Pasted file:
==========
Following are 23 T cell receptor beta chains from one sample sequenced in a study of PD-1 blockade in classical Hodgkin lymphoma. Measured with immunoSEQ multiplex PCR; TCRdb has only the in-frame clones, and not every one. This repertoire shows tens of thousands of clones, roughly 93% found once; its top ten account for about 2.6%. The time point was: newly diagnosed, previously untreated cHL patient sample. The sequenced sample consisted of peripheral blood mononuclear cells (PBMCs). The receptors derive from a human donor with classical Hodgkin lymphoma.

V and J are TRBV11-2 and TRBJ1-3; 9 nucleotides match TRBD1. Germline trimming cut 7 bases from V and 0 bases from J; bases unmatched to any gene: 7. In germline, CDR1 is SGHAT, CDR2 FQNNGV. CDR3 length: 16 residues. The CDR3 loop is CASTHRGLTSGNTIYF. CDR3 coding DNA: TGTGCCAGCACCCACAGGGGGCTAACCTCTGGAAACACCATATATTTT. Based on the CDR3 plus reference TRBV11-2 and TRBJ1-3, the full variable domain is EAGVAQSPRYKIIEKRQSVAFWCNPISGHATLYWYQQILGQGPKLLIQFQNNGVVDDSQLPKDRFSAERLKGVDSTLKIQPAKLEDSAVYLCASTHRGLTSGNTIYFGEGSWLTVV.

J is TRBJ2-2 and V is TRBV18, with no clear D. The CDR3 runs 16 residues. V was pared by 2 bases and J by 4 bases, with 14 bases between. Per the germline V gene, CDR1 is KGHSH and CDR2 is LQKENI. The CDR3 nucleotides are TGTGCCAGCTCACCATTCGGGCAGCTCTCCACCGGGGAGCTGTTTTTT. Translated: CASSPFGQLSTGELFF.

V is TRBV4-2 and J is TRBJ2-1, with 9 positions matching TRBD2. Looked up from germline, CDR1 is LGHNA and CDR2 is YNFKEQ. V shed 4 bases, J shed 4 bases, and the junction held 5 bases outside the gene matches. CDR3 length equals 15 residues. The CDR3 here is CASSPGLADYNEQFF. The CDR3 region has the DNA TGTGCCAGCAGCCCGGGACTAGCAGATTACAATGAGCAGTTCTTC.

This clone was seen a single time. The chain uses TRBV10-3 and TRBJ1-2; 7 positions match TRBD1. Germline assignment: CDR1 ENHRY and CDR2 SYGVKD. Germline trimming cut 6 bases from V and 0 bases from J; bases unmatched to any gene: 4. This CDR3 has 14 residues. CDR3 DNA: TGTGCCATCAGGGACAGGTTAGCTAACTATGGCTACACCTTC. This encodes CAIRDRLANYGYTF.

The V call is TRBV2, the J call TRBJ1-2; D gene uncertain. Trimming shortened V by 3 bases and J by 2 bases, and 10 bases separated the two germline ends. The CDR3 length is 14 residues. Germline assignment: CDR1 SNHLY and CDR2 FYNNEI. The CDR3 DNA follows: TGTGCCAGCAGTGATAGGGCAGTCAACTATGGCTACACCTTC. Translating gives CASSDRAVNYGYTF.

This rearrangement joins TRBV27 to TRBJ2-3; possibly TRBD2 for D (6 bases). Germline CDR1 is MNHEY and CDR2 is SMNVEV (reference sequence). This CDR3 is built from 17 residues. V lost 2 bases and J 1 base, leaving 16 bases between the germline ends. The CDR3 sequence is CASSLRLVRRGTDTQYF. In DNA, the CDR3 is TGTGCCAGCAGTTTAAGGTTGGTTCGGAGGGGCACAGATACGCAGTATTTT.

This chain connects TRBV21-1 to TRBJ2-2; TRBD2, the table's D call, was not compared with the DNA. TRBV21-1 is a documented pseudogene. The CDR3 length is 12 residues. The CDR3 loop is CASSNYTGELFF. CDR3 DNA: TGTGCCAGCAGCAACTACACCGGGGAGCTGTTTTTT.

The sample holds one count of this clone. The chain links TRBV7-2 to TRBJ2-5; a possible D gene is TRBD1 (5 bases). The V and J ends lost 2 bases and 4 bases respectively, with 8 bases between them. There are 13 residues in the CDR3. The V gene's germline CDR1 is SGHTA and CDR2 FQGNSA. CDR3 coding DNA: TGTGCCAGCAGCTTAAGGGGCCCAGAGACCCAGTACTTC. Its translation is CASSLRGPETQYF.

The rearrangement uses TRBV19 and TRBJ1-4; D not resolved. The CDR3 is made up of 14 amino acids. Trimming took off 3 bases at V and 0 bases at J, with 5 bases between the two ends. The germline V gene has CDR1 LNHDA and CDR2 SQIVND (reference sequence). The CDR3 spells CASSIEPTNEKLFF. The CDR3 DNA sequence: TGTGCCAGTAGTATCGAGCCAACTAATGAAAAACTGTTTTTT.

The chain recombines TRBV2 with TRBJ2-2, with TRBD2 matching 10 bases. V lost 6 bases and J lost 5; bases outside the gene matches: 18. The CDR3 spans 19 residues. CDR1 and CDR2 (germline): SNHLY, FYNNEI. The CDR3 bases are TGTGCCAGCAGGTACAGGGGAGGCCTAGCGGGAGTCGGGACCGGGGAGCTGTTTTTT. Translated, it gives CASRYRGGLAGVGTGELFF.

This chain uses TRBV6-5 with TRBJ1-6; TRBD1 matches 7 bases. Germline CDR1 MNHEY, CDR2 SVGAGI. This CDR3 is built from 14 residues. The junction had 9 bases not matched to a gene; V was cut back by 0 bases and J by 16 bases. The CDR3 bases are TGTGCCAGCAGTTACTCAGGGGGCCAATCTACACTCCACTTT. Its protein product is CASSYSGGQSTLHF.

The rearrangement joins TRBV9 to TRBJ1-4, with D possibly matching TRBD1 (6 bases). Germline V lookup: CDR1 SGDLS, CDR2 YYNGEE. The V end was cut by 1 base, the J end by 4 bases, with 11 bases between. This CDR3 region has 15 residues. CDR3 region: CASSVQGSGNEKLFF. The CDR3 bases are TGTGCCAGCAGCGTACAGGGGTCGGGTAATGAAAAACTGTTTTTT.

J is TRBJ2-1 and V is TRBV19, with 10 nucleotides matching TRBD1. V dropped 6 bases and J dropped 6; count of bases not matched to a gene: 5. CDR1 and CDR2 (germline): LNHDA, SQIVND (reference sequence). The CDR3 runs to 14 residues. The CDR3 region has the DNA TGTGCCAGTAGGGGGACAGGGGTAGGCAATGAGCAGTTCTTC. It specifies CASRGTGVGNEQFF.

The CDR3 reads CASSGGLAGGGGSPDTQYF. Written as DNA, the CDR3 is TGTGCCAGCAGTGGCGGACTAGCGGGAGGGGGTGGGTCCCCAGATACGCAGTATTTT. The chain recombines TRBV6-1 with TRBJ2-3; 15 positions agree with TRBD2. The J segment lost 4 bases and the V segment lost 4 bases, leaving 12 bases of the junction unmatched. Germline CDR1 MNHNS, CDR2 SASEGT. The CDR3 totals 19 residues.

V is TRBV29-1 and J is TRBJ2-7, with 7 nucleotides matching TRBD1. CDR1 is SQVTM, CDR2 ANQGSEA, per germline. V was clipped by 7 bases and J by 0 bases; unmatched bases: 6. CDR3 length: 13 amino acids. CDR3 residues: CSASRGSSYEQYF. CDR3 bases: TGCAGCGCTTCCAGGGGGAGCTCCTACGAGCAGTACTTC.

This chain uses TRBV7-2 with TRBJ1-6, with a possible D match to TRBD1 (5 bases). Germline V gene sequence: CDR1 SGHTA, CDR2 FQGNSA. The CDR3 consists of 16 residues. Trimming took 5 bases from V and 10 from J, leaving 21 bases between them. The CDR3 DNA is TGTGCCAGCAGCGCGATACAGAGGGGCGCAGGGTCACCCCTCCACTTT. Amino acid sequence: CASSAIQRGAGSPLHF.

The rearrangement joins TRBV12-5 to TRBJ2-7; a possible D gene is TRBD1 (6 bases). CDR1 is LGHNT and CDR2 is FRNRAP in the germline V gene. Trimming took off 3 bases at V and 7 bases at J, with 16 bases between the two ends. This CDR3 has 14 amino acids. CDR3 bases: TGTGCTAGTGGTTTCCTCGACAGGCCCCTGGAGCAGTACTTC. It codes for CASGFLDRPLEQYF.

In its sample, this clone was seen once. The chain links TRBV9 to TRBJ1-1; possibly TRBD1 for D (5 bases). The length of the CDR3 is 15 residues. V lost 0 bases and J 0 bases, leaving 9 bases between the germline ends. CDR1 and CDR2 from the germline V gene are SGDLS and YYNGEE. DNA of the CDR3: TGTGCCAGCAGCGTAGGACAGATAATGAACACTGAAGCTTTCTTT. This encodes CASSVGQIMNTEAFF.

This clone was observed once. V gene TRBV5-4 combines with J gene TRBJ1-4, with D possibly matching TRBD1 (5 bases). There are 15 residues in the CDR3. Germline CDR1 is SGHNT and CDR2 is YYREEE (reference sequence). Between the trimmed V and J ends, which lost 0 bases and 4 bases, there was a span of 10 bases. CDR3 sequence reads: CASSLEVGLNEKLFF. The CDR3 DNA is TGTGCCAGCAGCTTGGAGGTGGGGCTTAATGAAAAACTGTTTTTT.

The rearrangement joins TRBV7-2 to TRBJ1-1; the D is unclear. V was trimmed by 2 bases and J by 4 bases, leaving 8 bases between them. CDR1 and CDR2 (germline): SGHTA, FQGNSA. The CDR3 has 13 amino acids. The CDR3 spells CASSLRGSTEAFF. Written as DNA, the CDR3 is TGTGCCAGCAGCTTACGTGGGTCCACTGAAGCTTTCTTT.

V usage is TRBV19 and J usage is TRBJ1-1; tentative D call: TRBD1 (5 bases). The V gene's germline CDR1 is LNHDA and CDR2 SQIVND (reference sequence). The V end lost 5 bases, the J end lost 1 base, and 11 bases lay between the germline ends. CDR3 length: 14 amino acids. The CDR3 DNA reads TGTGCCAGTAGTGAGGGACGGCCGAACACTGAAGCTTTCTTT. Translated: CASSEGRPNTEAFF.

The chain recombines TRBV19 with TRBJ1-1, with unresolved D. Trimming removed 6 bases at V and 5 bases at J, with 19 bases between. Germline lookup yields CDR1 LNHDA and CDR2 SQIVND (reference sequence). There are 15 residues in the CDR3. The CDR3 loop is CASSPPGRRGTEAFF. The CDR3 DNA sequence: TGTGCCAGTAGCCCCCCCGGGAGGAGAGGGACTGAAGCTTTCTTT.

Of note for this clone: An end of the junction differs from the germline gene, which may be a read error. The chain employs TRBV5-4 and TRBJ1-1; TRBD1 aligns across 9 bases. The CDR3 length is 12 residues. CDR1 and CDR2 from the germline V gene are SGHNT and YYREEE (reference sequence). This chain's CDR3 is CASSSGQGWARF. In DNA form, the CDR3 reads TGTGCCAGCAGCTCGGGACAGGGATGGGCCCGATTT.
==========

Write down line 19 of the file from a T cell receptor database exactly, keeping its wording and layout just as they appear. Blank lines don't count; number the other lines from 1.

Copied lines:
In its sample, this clone was seen once. The chain links TRBV9 to TRBJ1-1; possibly TRBD1 for D (5 bases). The length of the CDR3 is 15 residues. V lost 0 bases and J 0 bases, leaving 9 bases between the germline ends. CDR1 and CDR2 from the germline V gene are SGDLS and YYNGEE. DNA of the CDR3: TGTGCCAGCAGCGTAGGACAGATAATGAACACTGAAGCTTTCTTT. This encodes CASSVGQIMNTEAFF.